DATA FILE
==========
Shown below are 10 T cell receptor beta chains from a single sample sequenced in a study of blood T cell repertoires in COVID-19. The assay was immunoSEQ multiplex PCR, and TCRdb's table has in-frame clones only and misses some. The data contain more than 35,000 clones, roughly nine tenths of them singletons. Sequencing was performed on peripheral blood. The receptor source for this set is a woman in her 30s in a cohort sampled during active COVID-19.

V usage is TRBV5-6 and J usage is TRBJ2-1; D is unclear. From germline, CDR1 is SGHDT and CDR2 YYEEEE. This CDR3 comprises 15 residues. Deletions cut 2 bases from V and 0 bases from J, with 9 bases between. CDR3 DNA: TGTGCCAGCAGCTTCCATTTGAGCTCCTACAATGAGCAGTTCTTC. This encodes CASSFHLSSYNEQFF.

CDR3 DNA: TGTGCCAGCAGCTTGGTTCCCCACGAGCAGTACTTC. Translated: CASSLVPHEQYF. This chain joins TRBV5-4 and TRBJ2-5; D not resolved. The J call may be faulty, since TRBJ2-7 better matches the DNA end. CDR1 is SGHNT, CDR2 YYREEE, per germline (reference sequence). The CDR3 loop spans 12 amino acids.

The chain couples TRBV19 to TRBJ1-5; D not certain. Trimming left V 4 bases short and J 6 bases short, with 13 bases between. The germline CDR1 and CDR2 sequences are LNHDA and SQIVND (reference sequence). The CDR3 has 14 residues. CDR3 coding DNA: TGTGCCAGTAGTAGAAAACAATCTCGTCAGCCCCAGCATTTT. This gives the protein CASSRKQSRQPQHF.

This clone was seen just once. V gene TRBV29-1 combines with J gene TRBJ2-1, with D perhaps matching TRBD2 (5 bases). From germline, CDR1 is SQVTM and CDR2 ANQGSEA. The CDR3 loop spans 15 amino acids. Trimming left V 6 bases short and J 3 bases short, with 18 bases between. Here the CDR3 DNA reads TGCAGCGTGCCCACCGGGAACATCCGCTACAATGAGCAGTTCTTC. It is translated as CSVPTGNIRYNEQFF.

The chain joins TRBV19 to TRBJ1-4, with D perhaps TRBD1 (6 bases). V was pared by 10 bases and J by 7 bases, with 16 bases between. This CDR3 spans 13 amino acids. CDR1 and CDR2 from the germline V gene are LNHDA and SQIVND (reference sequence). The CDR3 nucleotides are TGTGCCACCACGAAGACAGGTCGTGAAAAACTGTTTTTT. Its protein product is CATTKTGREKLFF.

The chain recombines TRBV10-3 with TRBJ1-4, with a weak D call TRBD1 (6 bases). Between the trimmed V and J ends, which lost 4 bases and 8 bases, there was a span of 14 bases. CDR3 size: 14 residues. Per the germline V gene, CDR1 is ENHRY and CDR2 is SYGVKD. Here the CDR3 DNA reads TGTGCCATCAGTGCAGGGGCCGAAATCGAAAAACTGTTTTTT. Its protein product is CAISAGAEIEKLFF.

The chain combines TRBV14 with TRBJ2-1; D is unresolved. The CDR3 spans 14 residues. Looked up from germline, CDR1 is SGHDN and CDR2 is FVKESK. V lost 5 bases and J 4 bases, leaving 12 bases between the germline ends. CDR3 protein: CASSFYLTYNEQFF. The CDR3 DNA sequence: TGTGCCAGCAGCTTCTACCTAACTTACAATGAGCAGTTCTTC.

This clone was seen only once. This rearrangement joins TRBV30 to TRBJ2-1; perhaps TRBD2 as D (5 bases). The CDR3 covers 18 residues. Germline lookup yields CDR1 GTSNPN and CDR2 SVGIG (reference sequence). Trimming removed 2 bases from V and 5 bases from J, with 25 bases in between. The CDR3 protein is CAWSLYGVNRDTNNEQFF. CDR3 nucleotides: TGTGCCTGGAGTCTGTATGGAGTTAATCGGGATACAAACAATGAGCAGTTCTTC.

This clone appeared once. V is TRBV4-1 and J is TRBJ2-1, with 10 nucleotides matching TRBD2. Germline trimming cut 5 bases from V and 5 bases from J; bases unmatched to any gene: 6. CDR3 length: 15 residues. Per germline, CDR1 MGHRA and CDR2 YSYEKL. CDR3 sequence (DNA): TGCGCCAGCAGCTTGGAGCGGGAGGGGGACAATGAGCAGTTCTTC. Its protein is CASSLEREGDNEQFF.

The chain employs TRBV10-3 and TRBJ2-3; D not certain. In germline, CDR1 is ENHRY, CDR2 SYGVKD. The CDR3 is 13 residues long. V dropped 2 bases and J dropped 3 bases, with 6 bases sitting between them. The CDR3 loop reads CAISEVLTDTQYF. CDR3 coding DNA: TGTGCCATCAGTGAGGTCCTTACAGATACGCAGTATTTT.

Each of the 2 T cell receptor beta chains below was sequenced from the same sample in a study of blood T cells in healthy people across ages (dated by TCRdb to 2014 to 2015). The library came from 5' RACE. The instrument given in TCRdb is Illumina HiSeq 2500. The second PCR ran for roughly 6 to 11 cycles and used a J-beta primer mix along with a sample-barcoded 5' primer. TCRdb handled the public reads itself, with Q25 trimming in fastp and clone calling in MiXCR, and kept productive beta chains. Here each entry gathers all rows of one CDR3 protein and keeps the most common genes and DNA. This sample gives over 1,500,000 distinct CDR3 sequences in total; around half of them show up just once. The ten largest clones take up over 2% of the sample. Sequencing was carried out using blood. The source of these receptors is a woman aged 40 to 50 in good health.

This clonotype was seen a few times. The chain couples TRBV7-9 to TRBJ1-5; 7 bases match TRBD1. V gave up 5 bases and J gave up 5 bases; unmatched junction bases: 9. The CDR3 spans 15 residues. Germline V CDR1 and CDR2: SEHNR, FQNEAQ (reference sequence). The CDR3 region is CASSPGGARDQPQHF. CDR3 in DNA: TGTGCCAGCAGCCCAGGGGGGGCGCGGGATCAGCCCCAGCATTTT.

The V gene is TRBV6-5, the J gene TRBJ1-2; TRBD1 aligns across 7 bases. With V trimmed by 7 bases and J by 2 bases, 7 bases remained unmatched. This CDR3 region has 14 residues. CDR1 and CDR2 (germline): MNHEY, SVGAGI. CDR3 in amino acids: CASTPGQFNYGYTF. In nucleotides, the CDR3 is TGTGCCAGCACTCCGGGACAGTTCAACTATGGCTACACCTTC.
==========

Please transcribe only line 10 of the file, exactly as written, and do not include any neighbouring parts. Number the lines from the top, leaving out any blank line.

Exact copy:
This clone appeared once. V is TRBV4-1 and J is TRBJ2-1, with 10 nucleotides matching TRBD2. Germline trimming cut 5 bases from V and 5 bases from J; bases unmatched to any gene: 6. CDR3 length: 15 residues. Per germline, CDR1 MGHRA and CDR2 YSYEKL. CDR3 sequence (DNA): TGCGCCAGCAGCTTGGAGCGGGAGGGGGACAATGAGCAGTTCTTC. Its protein is CASSLEREGDNEQFF.